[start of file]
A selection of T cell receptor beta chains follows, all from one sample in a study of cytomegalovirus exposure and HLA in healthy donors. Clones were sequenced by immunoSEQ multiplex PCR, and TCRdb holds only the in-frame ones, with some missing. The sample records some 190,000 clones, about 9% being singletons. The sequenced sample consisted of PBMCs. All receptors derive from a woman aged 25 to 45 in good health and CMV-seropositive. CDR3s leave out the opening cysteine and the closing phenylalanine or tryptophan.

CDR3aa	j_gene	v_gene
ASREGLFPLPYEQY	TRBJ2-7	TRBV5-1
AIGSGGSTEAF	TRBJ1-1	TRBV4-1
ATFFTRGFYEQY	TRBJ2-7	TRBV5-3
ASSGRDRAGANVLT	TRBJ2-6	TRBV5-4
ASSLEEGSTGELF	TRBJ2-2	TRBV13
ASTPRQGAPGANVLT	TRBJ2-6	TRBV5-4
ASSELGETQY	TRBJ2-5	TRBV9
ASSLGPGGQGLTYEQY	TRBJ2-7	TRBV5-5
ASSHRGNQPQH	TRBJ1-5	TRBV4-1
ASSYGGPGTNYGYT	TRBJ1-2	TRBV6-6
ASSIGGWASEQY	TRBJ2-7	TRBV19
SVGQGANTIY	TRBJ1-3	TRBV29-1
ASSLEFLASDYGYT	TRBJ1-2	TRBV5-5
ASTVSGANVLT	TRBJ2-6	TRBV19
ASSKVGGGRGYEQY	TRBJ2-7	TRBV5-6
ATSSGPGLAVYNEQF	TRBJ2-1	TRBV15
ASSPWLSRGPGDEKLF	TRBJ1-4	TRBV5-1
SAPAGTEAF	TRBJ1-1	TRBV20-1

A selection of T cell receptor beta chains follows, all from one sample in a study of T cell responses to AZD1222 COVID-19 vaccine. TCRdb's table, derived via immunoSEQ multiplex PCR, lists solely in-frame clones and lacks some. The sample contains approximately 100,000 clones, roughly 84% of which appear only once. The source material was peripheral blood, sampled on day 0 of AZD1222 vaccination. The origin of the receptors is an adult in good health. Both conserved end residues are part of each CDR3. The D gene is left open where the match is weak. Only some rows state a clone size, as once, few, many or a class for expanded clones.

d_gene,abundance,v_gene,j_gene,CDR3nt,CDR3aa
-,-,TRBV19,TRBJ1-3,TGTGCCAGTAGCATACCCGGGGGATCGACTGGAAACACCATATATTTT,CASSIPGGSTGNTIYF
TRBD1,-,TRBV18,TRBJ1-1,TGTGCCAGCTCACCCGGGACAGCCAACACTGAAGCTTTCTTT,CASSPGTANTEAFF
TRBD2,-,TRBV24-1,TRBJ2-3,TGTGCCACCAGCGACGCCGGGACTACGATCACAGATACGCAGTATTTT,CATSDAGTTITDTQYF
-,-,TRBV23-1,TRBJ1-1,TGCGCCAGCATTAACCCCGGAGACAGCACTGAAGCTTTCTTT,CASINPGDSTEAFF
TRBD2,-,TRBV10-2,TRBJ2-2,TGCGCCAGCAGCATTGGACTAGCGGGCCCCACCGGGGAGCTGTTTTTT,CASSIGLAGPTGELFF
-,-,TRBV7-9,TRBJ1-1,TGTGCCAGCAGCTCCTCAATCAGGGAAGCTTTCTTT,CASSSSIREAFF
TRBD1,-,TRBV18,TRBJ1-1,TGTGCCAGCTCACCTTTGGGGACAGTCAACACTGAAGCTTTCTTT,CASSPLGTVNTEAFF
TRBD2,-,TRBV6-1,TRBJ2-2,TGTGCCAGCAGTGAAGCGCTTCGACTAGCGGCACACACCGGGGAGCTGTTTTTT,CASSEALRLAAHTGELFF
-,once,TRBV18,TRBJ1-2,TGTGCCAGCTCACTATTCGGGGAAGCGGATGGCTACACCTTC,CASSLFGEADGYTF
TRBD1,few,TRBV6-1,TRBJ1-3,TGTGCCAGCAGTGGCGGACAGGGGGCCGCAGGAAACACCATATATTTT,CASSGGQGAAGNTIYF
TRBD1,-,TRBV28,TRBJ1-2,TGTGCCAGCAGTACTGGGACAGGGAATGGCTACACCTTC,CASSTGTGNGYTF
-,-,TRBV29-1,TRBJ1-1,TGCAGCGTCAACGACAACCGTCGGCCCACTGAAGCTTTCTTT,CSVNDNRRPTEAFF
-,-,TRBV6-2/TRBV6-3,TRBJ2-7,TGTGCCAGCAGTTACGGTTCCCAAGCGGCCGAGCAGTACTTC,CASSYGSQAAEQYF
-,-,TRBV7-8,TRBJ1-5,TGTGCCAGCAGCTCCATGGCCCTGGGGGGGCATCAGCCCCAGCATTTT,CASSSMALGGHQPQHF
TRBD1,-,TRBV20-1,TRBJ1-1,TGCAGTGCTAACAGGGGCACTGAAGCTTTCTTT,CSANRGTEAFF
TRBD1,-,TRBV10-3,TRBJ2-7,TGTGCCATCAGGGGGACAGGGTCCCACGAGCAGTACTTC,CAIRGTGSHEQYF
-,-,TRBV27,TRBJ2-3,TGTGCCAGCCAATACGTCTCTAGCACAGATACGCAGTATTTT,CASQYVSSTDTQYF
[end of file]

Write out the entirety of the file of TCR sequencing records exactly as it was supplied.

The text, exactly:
A selection of T cell receptor beta chains follows, all from one sample in a study of cytomegalovirus exposure and HLA in healthy donors. Clones were sequenced by immunoSEQ multiplex PCR, and TCRdb holds only the in-frame ones, with some missing. The sample records some 190,000 clones, about 9% being singletons. The sequenced sample consisted of PBMCs. All receptors derive from a woman aged 25 to 45 in good health and CMV-seropositive. CDR3s leave out the opening cysteine and the closing phenylalanine or tryptophan.

CDR3aa	j_gene	v_gene
ASREGLFPLPYEQY	TRBJ2-7	TRBV5-1
AIGSGGSTEAF	TRBJ1-1	TRBV4-1
ATFFTRGFYEQY	TRBJ2-7	TRBV5-3
ASSGRDRAGANVLT	TRBJ2-6	TRBV5-4
ASSLEEGSTGELF	TRBJ2-2	TRBV13
ASTPRQGAPGANVLT	TRBJ2-6	TRBV5-4
ASSELGETQY	TRBJ2-5	TRBV9
ASSLGPGGQGLTYEQY	TRBJ2-7	TRBV5-5
ASSHRGNQPQH	TRBJ1-5	TRBV4-1
ASSYGGPGTNYGYT	TRBJ1-2	TRBV6-6
ASSIGGWASEQY	TRBJ2-7	TRBV19
SVGQGANTIY	TRBJ1-3	TRBV29-1
ASSLEFLASDYGYT	TRBJ1-2	TRBV5-5
ASTVSGANVLT	TRBJ2-6	TRBV19
ASSKVGGGRGYEQY	TRBJ2-7	TRBV5-6
ATSSGPGLAVYNEQF	TRBJ2-1	TRBV15
ASSPWLSRGPGDEKLF	TRBJ1-4	TRBV5-1
SAPAGTEAF	TRBJ1-1	TRBV20-1

A selection of T cell receptor beta chains follows, all from one sample in a study of T cell responses to AZD1222 COVID-19 vaccine. TCRdb's table, derived via immunoSEQ multiplex PCR, lists solely in-frame clones and lacks some. The sample contains approximately 100,000 clones, roughly 84% of which appear only once. The source material was peripheral blood, sampled on day 0 of AZD1222 vaccination. The origin of the receptors is an adult in good health. Both conserved end residues are part of each CDR3. The D gene is left open where the match is weak. Only some rows state a clone size, as once, few, many or a class for expanded clones.

d_gene,abundance,v_gene,j_gene,CDR3nt,CDR3aa
-,-,TRBV19,TRBJ1-3,TGTGCCAGTAGCATACCCGGGGGATCGACTGGAAACACCATATATTTT,CASSIPGGSTGNTIYF
TRBD1,-,TRBV18,TRBJ1-1,TGTGCCAGCTCACCCGGGACAGCCAACACTGAAGCTTTCTTT,CASSPGTANTEAFF
TRBD2,-,TRBV24-1,TRBJ2-3,TGTGCCACCAGCGACGCCGGGACTACGATCACAGATACGCAGTATTTT,CATSDAGTTITDTQYF
-,-,TRBV23-1,TRBJ1-1,TGCGCCAGCATTAACCCCGGAGACAGCACTGAAGCTTTCTTT,CASINPGDSTEAFF
TRBD2,-,TRBV10-2,TRBJ2-2,TGCGCCAGCAGCATTGGACTAGCGGGCCCCACCGGGGAGCTGTTTTTT,CASSIGLAGPTGELFF
-,-,TRBV7-9,TRBJ1-1,TGTGCCAGCAGCTCCTCAATCAGGGAAGCTTTCTTT,CASSSSIREAFF
TRBD1,-,TRBV18,TRBJ1-1,TGTGCCAGCTCACCTTTGGGGACAGTCAACACTGAAGCTTTCTTT,CASSPLGTVNTEAFF
TRBD2,-,TRBV6-1,TRBJ2-2,TGTGCCAGCAGTGAAGCGCTTCGACTAGCGGCACACACCGGGGAGCTGTTTTTT,CASSEALRLAAHTGELFF
-,once,TRBV18,TRBJ1-2,TGTGCCAGCTCACTATTCGGGGAAGCGGATGGCTACACCTTC,CASSLFGEADGYTF
TRBD1,few,TRBV6-1,TRBJ1-3,TGTGCCAGCAGTGGCGGACAGGGGGCCGCAGGAAACACCATATATTTT,CASSGGQGAAGNTIYF
TRBD1,-,TRBV28,TRBJ1-2,TGTGCCAGCAGTACTGGGACAGGGAATGGCTACACCTTC,CASSTGTGNGYTF
-,-,TRBV29-1,TRBJ1-1,TGCAGCGTCAACGACAACCGTCGGCCCACTGAAGCTTTCTTT,CSVNDNRRPTEAFF
-,-,TRBV6-2/TRBV6-3,TRBJ2-7,TGTGCCAGCAGTTACGGTTCCCAAGCGGCCGAGCAGTACTTC,CASSYGSQAAEQYF
-,-,TRBV7-8,TRBJ1-5,TGTGCCAGCAGCTCCATGGCCCTGGGGGGGCATCAGCCCCAGCATTTT,CASSSMALGGHQPQHF
TRBD1,-,TRBV20-1,TRBJ1-1,TGCAGTGCTAACAGGGGCACTGAAGCTTTCTTT,CSANRGTEAFF
TRBD1,-,TRBV10-3,TRBJ2-7,TGTGCCATCAGGGGGACAGGGTCCCACGAGCAGTACTTC,CAIRGTGSHEQYF
-,-,TRBV27,TRBJ2-3,TGTGCCAGCCAATACGTCTCTAGCACAGATACGCAGTATTTT,CASQYVSSTDTQYF